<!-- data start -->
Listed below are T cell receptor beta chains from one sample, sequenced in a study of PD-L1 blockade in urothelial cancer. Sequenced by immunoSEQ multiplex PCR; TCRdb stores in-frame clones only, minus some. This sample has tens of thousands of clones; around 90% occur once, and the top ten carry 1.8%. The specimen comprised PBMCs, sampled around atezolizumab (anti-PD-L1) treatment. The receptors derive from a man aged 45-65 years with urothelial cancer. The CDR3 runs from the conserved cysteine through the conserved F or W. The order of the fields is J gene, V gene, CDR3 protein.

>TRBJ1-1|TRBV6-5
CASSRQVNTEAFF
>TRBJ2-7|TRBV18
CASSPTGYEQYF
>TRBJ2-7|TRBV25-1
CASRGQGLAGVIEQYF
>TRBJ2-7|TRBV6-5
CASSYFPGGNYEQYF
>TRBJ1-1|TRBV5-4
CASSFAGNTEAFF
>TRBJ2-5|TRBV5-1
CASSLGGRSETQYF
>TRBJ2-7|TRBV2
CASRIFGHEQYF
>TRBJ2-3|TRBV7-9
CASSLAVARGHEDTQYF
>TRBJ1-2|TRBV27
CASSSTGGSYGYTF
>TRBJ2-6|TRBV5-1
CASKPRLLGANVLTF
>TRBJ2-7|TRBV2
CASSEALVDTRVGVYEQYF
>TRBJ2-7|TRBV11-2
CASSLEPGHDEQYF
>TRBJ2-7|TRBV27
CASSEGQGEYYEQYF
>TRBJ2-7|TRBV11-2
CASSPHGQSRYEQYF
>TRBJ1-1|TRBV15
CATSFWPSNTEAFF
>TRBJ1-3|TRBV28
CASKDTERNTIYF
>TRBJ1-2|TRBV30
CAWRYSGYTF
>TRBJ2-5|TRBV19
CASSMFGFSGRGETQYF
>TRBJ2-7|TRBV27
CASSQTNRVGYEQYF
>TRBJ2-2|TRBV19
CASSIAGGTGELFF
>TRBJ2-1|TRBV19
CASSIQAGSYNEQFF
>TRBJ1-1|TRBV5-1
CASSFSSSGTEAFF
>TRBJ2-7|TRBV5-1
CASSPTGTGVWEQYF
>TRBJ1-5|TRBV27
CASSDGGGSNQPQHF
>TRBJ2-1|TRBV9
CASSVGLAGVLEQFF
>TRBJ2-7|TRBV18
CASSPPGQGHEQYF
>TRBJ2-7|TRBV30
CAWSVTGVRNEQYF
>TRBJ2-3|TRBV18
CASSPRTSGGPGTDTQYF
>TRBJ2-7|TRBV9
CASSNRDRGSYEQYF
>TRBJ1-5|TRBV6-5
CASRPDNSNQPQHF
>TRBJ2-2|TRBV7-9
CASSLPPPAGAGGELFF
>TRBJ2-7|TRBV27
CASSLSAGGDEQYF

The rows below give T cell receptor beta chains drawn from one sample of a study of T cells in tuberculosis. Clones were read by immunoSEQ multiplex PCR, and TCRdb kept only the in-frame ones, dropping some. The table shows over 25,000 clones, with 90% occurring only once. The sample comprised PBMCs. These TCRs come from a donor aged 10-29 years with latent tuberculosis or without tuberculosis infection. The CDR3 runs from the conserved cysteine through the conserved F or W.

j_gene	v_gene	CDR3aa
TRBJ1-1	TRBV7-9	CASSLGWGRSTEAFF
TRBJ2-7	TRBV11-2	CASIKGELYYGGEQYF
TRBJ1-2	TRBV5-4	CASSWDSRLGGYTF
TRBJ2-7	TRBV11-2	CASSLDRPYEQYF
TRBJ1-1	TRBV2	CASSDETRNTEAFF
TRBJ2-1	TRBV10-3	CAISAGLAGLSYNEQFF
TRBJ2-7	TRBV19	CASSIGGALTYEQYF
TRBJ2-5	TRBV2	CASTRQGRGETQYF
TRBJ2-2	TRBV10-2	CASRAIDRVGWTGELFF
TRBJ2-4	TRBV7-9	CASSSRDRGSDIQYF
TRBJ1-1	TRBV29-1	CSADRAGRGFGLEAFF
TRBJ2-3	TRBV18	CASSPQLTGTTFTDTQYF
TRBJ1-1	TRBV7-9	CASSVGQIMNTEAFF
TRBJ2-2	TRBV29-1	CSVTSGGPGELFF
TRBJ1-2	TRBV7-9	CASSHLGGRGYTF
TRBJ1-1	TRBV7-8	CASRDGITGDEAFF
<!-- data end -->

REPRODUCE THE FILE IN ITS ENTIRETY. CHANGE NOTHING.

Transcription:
Listed below are T cell receptor beta chains from one sample, sequenced in a study of PD-L1 blockade in urothelial cancer. Sequenced by immunoSEQ multiplex PCR; TCRdb stores in-frame clones only, minus some. This sample has tens of thousands of clones; around 90% occur once, and the top ten carry 1.8%. The specimen comprised PBMCs, sampled around atezolizumab (anti-PD-L1) treatment. The receptors derive from a man aged 45-65 years with urothelial cancer. The CDR3 runs from the conserved cysteine through the conserved F or W. The order of the fields is J gene, V gene, CDR3 protein.

>TRBJ1-1|TRBV6-5
CASSRQVNTEAFF
>TRBJ2-7|TRBV18
CASSPTGYEQYF
>TRBJ2-7|TRBV25-1
CASRGQGLAGVIEQYF
>TRBJ2-7|TRBV6-5
CASSYFPGGNYEQYF
>TRBJ1-1|TRBV5-4
CASSFAGNTEAFF
>TRBJ2-5|TRBV5-1
CASSLGGRSETQYF
>TRBJ2-7|TRBV2
CASRIFGHEQYF
>TRBJ2-3|TRBV7-9
CASSLAVARGHEDTQYF
>TRBJ1-2|TRBV27
CASSSTGGSYGYTF
>TRBJ2-6|TRBV5-1
CASKPRLLGANVLTF
>TRBJ2-7|TRBV2
CASSEALVDTRVGVYEQYF
>TRBJ2-7|TRBV11-2
CASSLEPGHDEQYF
>TRBJ2-7|TRBV27
CASSEGQGEYYEQYF
>TRBJ2-7|TRBV11-2
CASSPHGQSRYEQYF
>TRBJ1-1|TRBV15
CATSFWPSNTEAFF
>TRBJ1-3|TRBV28
CASKDTERNTIYF
>TRBJ1-2|TRBV30
CAWRYSGYTF
>TRBJ2-5|TRBV19
CASSMFGFSGRGETQYF
>TRBJ2-7|TRBV27
CASSQTNRVGYEQYF
>TRBJ2-2|TRBV19
CASSIAGGTGELFF
>TRBJ2-1|TRBV19
CASSIQAGSYNEQFF
>TRBJ1-1|TRBV5-1
CASSFSSSGTEAFF
>TRBJ2-7|TRBV5-1
CASSPTGTGVWEQYF
>TRBJ1-5|TRBV27
CASSDGGGSNQPQHF
>TRBJ2-1|TRBV9
CASSVGLAGVLEQFF
>TRBJ2-7|TRBV18
CASSPPGQGHEQYF
>TRBJ2-7|TRBV30
CAWSVTGVRNEQYF
>TRBJ2-3|TRBV18
CASSPRTSGGPGTDTQYF
>TRBJ2-7|TRBV9
CASSNRDRGSYEQYF
>TRBJ1-5|TRBV6-5
CASRPDNSNQPQHF
>TRBJ2-2|TRBV7-9
CASSLPPPAGAGGELFF
>TRBJ2-7|TRBV27
CASSLSAGGDEQYF

The rows below give T cell receptor beta chains drawn from one sample of a study of T cells in tuberculosis. Clones were read by immunoSEQ multiplex PCR, and TCRdb kept only the in-frame ones, dropping some. The table shows over 25,000 clones, with 90% occurring only once. The sample comprised PBMCs. These TCRs come from a donor aged 10-29 years with latent tuberculosis or without tuberculosis infection. The CDR3 runs from the conserved cysteine through the conserved F or W.

j_gene	v_gene	CDR3aa
TRBJ1-1	TRBV7-9	CASSLGWGRSTEAFF
TRBJ2-7	TRBV11-2	CASIKGELYYGGEQYF
TRBJ1-2	TRBV5-4	CASSWDSRLGGYTF
TRBJ2-7	TRBV11-2	CASSLDRPYEQYF
TRBJ1-1	TRBV2	CASSDETRNTEAFF
TRBJ2-1	TRBV10-3	CAISAGLAGLSYNEQFF
TRBJ2-7	TRBV19	CASSIGGALTYEQYF
TRBJ2-5	TRBV2	CASTRQGRGETQYF
TRBJ2-2	TRBV10-2	CASRAIDRVGWTGELFF
TRBJ2-4	TRBV7-9	CASSSRDRGSDIQYF
TRBJ1-1	TRBV29-1	CSADRAGRGFGLEAFF
TRBJ2-3	TRBV18	CASSPQLTGTTFTDTQYF
TRBJ1-1	TRBV7-9	CASSVGQIMNTEAFF
TRBJ2-2	TRBV29-1	CSVTSGGPGELFF
TRBJ1-2	TRBV7-9	CASSHLGGRGYTF
TRBJ1-1	TRBV7-8	CASRDGITGDEAFF